Panelist X is an African American male in his early 30’s living in Seattle, Washington. He works part time while attending graduate school and is married with a young child. His hobbies include reading, racquetball, and doing work around the house.
Are you sure about that?
Consider this hypothetical situation: Panelist X has been taking surveys as a member of a general consumer panel for approximately 6 months. During that time, he’s never been flagged for speeding, straight-lining, satisficing, or any other typical negative survey behaviors that a good research company checks for. He passed the IP address validation when he joined the panel, and his mailing address is valid.
So why, on a recent study, does the analyst notice that the response Panelist X keyed into an open-ended text field appears to be absolutely identical to the responses from Panelists A, B, Y, and Z?
Back in the days of in-person interviewing, it was easy to verify with whom you were speaking. Similarly, dialing from a call center with your customer list ensured that you reached the right household. Even with random digit dialing where there is theoretical potential for a respondent to lie about their age, marital status, or household income, there is little incentive for them to do so.
But online research? Just as with online dating, in this era of increased technologic sophistication, it is becoming more and more difficult to verify that people are who they say they are.
What does a fraudulent panelist look like?
Today’s fraudulent respondents have an arsenal of skills at their disposal.
- They can easily obtain mailing address directories that allow them to misrepresent themselves as a real person living at a real address.
- Many options are available to obtain free email addresses that require no identity validation.
- IP addresses can be falsified to avoid traps that look for duplication.
- Sophisticated programs called robots or “bots” can be built that run through surveys automatically and punch responses, without a human being hitting a single key.
In the example scenario of Panelist X, one person using a list of valid name and address combinations and 5 different email addresses to sign up for the panel multiple times, and “takes” the survey multiple times (using a ‘bot’) from different email addresses.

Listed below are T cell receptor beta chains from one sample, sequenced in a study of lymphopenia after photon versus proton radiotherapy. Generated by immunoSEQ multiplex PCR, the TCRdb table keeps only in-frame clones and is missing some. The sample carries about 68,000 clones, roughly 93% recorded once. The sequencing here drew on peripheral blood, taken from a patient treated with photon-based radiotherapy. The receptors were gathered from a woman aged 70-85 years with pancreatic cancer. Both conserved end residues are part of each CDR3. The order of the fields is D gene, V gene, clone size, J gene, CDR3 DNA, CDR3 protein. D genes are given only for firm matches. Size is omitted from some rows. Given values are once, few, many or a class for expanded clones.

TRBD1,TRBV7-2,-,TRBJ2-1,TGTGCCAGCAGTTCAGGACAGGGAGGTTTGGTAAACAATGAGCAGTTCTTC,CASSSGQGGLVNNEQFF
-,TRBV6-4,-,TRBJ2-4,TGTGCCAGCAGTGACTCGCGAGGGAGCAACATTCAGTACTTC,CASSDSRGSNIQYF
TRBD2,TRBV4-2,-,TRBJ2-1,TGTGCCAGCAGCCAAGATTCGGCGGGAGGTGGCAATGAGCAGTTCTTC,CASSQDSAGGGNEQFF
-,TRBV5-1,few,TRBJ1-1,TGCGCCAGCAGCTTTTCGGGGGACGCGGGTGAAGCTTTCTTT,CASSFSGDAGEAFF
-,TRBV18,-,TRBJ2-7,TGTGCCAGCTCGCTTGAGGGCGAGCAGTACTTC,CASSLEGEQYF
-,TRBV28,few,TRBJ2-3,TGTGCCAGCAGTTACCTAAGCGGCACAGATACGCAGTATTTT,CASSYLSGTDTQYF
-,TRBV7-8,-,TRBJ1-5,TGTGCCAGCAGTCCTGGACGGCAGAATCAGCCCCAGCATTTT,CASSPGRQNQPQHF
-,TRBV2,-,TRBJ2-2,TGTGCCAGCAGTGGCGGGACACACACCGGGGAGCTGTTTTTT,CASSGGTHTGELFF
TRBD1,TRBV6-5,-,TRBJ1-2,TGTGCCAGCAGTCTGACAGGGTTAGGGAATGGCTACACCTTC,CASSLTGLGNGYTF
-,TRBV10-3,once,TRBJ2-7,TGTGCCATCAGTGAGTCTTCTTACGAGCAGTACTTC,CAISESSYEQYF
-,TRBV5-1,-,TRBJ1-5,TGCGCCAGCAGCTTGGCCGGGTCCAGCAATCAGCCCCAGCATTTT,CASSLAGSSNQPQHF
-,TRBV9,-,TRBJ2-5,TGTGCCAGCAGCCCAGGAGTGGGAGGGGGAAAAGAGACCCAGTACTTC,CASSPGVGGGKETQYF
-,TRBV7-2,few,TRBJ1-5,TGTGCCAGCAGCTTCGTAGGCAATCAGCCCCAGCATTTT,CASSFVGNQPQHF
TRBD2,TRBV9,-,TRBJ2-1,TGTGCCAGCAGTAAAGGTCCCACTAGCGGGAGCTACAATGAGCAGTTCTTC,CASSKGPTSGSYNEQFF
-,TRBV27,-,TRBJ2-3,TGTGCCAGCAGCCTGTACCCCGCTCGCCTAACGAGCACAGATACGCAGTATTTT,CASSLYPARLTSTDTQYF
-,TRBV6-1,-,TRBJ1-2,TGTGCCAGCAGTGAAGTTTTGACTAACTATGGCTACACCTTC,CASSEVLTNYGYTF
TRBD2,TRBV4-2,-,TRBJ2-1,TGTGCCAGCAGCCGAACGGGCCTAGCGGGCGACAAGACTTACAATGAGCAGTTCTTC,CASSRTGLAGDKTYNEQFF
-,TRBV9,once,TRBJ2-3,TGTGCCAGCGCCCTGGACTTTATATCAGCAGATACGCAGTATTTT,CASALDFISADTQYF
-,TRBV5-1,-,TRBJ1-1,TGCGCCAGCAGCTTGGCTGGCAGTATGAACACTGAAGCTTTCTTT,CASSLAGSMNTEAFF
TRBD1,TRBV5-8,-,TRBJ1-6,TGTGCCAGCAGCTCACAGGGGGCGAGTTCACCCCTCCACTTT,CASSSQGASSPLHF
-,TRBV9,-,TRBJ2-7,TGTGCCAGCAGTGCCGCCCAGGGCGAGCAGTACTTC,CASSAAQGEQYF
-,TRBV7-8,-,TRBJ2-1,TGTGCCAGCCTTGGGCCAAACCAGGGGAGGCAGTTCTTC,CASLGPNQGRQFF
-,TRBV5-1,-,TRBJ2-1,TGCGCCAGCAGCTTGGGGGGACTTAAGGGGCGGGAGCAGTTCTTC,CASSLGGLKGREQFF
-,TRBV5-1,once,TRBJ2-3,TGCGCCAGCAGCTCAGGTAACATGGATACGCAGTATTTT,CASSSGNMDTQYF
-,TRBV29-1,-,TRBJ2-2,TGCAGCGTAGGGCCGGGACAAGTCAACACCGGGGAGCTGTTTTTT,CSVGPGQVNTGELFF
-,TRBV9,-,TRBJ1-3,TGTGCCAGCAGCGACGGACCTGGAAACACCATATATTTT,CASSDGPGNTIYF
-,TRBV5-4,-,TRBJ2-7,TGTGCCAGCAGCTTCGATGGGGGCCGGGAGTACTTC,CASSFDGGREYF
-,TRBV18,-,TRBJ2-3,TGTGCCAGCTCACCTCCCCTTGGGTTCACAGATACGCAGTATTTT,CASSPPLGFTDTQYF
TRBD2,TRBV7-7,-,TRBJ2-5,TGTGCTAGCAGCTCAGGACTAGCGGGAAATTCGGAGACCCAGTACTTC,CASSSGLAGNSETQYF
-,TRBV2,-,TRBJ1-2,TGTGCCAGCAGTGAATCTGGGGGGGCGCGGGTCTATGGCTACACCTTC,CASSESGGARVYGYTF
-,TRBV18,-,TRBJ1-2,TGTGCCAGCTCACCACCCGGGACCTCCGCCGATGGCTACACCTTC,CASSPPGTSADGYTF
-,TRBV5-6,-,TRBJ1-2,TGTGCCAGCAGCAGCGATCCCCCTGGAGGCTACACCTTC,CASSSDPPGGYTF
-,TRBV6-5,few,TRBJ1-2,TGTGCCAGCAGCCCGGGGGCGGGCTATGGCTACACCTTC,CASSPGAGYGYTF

Because the program doesn’t straight-line or speed through the survey, the results don’t immediately jump out as unusual. The problem is identified when the analyst notices an odd combination of words repeated in an open-ended data field across multiple records while working with the data to deliver the findings. The analyst and the panel manager at the research company do some further digging into the panel records for the 5 “respondents” with suspicious data.
Initially, it would all appear to be a strange coincidence, as all 5 records come from different geographies, different IP addresses, and different demographic subgroups. A quick check online verifies that people with those names do live at the addresses listed in the original panel records. Then the panel manager notices that all 5 have Hotmail email addresses configured in a very similar way, and that all 5 joined the panel within a few minutes of each other.
Further digging into their panelist data reveals more peculiarities, as the 32-year-old male graduate student provides his name as Lisa, and the 25-year-old unemployed, single mother reports a household income of $750,000 per year. Taken on their own, any of these factors could be unusual, but legitimate. Viewed together, the conclusion is clear—a single individual is responsible for all 5 survey responses.
What’s the motive?
Seems like a lot of effort, doesn’t it? Signing up for a panel multiple times, setting up multiple email accounts, building programs to navigate through surveys. Obviously the intent is to qualify for multiple incentives, which are frequently paid through online claim codes or other online rewards rather than mailing an actual check to a physical address.
But, you say, surely someone couldn’t make enough money on these incentives, which tend to have fairly small monetary values, to justify all this engineering? Imagine that Panelist X actually has 20 to 30 “panelist records” in the panel, and that only 5 were found because those were the only ones selected for this particular survey.
Additionally, Panelist X has 20 to 30 “panelist records” in 50 other online research panels. Now it begins to make more sense.
How do you protect your custom online panel research?
You make key decisions about your business based on the recommendations provided to you by your research suppliers. How can you be sure those suppliers are being diligent about ensuring the quality of the data that drive those recommendations?
- Check to make sure research suppliers are proactively updating security. What’s the latest security protocol they’ve implemented?
- Ask about traditional security protocols. Do they still use techniques such as IP address validation, trap questions, mailing address verification, straight-lining checks, and survey timing?
- Request multiple check points throughout the research project. Conducting check points using several techniques during recruitment of the panel, during project fieldwork, and during analysis of the final data, can prevent fraudulent panelists from making it through the research process
Today it’s no longer possible to rely on IP address check and captchas to identify fraudulent panelists—rigorous security protocols involving new and innovative techniques implemented across the research process are vital for quality research to be produced.